The Trouble With Working Women Review: Why Can’t A Woman Succeed Like A Man?

May 18, 2009 by  
Filed under - Home, Reviews

thetroublewith-300x210 THE TROUBLE WITH WORKING WOMEN: WHY CAN’T A WOMAN SUCCEED LIKE A MAN? Monday 18th May, BBC2, 9.00pm Alert Me

As OTB’s official pseudo-feminist (aka the only woman on the team) and a firm believer in gender equality, I found my views both challenged, confused and yet somehow solidifed by Sophie Raworth and Justin Rowlatt’s documentary.

It made me feel like I was back in the (female dominated) lectures for Gender and The Law, mentally shaking my fist at the UK’s super low rape conviction rate and becoming aware that ambition would forever be my Achilles heel – a quality that all women need to eventually break the glass ceiling, but also a polarising emotion interminably associated with masculinity.

The belief that a woman needs to “do as a man does” to¬† achieve the same success is ultimately false, because as the footage shows; a female surgeon vying for a top position is single with no prospect of having children in the near future, whereas an older male collegue is married with five kids. The conclusion being that, for certain women, its impossible to replicate the actions of a male counterpart.

Although we have come a long way in terms of gender equality, there is still a lot of work to be done. The footage showed top surgeons and police officers advocating that women are just as capable as men to do work that has been traditionally associated with men. Problems start to arise when women reach childbearing age – as offensive managers like Sylvia Tidy-Harris actively discriminate against women who leave the workplace to have children.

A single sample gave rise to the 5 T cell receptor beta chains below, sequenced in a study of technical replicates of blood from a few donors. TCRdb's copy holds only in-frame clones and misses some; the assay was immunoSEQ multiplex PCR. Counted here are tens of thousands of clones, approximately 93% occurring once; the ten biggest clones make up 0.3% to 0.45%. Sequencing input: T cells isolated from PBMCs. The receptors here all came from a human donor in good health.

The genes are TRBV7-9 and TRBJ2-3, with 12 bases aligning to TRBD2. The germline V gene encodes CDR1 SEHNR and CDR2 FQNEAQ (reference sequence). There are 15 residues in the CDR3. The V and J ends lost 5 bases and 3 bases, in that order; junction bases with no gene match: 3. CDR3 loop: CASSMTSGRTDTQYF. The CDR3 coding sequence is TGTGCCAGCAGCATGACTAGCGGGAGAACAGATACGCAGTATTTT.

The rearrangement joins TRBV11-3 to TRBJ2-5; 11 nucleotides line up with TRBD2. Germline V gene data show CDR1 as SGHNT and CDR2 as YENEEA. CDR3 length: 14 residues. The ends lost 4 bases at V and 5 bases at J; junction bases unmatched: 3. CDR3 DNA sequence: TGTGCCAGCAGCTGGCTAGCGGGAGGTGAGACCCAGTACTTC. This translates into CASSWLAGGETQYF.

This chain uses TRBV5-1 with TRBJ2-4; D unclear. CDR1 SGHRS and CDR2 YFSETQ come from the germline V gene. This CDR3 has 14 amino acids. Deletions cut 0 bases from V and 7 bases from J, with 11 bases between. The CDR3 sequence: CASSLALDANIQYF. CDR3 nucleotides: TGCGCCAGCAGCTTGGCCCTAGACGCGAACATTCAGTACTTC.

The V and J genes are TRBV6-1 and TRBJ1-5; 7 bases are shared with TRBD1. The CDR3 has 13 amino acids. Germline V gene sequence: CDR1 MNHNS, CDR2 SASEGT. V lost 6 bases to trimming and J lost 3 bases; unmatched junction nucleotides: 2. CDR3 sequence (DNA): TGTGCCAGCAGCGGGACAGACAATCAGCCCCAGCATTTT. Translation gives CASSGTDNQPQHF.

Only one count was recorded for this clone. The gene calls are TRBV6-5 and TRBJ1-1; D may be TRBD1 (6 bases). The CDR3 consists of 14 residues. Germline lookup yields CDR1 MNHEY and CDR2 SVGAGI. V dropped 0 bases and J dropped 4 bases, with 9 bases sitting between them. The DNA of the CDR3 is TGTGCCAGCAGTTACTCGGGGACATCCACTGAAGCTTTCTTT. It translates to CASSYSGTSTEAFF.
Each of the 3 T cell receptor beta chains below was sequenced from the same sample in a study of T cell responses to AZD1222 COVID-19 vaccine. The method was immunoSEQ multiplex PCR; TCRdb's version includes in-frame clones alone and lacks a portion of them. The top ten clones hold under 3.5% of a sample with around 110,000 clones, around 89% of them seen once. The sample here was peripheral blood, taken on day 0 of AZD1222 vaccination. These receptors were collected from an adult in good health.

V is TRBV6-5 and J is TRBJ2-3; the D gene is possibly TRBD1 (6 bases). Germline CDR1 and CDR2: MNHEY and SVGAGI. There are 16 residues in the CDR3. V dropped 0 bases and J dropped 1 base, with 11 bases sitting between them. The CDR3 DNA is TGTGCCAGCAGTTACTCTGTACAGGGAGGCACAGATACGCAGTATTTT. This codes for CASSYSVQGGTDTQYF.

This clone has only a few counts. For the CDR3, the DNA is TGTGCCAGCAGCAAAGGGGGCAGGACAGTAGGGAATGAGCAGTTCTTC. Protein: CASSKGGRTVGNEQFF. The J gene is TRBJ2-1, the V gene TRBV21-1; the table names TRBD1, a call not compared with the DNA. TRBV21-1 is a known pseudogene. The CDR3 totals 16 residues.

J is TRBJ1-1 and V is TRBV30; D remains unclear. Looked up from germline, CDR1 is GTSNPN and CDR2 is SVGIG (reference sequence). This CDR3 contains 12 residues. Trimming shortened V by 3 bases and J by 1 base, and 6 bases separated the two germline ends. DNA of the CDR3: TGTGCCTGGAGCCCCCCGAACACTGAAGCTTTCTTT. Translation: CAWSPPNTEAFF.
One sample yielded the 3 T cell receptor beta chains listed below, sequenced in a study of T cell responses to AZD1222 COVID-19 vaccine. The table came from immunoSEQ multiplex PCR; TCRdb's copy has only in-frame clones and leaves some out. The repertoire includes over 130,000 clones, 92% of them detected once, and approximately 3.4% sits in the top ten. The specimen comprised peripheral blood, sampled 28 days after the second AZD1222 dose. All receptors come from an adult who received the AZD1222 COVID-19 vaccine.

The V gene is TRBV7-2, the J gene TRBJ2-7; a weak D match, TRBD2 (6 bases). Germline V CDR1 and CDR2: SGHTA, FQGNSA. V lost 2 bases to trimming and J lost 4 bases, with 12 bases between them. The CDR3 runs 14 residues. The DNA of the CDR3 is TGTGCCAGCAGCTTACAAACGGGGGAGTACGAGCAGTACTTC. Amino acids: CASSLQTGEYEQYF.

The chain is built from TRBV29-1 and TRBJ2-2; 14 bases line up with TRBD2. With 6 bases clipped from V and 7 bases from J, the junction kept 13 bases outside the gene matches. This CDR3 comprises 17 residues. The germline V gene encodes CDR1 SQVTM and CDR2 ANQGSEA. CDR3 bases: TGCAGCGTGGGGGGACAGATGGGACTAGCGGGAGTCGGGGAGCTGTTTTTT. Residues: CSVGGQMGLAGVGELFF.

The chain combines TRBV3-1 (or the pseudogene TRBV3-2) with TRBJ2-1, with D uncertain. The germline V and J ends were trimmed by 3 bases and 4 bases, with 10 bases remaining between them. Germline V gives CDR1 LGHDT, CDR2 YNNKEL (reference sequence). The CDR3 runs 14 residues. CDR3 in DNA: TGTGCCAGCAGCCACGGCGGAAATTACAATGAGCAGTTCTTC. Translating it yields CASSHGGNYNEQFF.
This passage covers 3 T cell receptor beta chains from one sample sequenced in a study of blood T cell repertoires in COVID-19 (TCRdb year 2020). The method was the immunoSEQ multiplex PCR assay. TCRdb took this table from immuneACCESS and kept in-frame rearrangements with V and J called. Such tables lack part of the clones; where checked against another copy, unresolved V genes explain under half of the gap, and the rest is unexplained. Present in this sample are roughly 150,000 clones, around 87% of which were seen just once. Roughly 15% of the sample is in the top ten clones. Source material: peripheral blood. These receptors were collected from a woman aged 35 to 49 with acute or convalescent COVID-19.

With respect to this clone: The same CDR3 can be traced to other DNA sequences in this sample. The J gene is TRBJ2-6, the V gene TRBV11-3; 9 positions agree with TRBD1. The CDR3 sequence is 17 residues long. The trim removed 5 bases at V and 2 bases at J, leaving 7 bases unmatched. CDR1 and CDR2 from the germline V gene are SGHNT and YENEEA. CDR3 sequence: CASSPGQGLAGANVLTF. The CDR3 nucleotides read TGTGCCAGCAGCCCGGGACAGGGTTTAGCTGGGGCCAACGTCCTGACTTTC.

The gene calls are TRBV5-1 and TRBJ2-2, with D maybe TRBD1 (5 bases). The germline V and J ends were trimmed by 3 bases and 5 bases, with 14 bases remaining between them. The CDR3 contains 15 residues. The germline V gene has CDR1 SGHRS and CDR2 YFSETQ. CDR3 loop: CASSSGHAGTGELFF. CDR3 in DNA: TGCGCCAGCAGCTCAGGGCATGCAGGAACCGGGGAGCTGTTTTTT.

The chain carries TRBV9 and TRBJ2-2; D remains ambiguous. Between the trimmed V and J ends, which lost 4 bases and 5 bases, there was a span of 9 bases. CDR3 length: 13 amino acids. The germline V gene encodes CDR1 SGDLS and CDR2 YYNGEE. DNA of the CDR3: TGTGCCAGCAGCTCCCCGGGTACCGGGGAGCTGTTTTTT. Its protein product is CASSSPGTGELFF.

Frustratingly, institutional sexism prevails, even Rowlatt assumes that a floor of female workers “must be the secretarial team”. One city worker speaks of the Hermione Granger syndrome – where a woman suggests an idea but no one gives it credit unless it is later repeated by a man – something I have experienced on countless occasions whilst temporarily working as a PA.

Yet, for a programme which explores why women can’t succeed in the same way as men there is little discussion of the individual nature of success. For some women success means having it all – a good job, a family and a struggle to achieve the perfect work/life balance, for others it means striving for the perfect career, without having the time to think about a partner or children. But for many women, success is still based on raising a family.

As one contributor states, many people forget that without women their wouldn’t be people to drive the economy. Perhaps one day, ladies, we’ll get the credit we deserve.

Sally McIlhone